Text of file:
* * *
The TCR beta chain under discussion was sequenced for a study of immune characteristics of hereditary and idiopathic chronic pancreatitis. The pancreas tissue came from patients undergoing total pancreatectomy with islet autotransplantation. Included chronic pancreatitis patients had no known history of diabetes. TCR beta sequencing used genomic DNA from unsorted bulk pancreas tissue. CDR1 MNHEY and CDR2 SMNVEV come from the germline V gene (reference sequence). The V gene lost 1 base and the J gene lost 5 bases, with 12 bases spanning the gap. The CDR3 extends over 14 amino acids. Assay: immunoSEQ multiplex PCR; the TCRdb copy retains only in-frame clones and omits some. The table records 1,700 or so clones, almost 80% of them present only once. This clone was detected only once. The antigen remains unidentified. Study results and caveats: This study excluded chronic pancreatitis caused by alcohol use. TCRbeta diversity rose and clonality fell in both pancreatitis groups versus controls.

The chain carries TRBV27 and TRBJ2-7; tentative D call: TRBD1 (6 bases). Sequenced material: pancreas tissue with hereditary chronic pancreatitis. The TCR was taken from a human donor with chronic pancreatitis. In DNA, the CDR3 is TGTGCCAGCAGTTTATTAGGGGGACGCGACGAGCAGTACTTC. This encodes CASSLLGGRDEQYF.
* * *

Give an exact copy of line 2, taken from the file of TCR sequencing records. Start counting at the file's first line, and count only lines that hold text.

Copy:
The chain carries TRBV27 and TRBJ2-7; tentative D call: TRBD1 (6 bases). Sequenced material: pancreas tissue with hereditary chronic pancreatitis. The TCR was taken from a human donor with chronic pancreatitis. In DNA, the CDR3 is TGTGCCAGCAGTTTATTAGGGGGACGCGACGAGCAGTACTTC. This encodes CASSLLGGRDEQYF.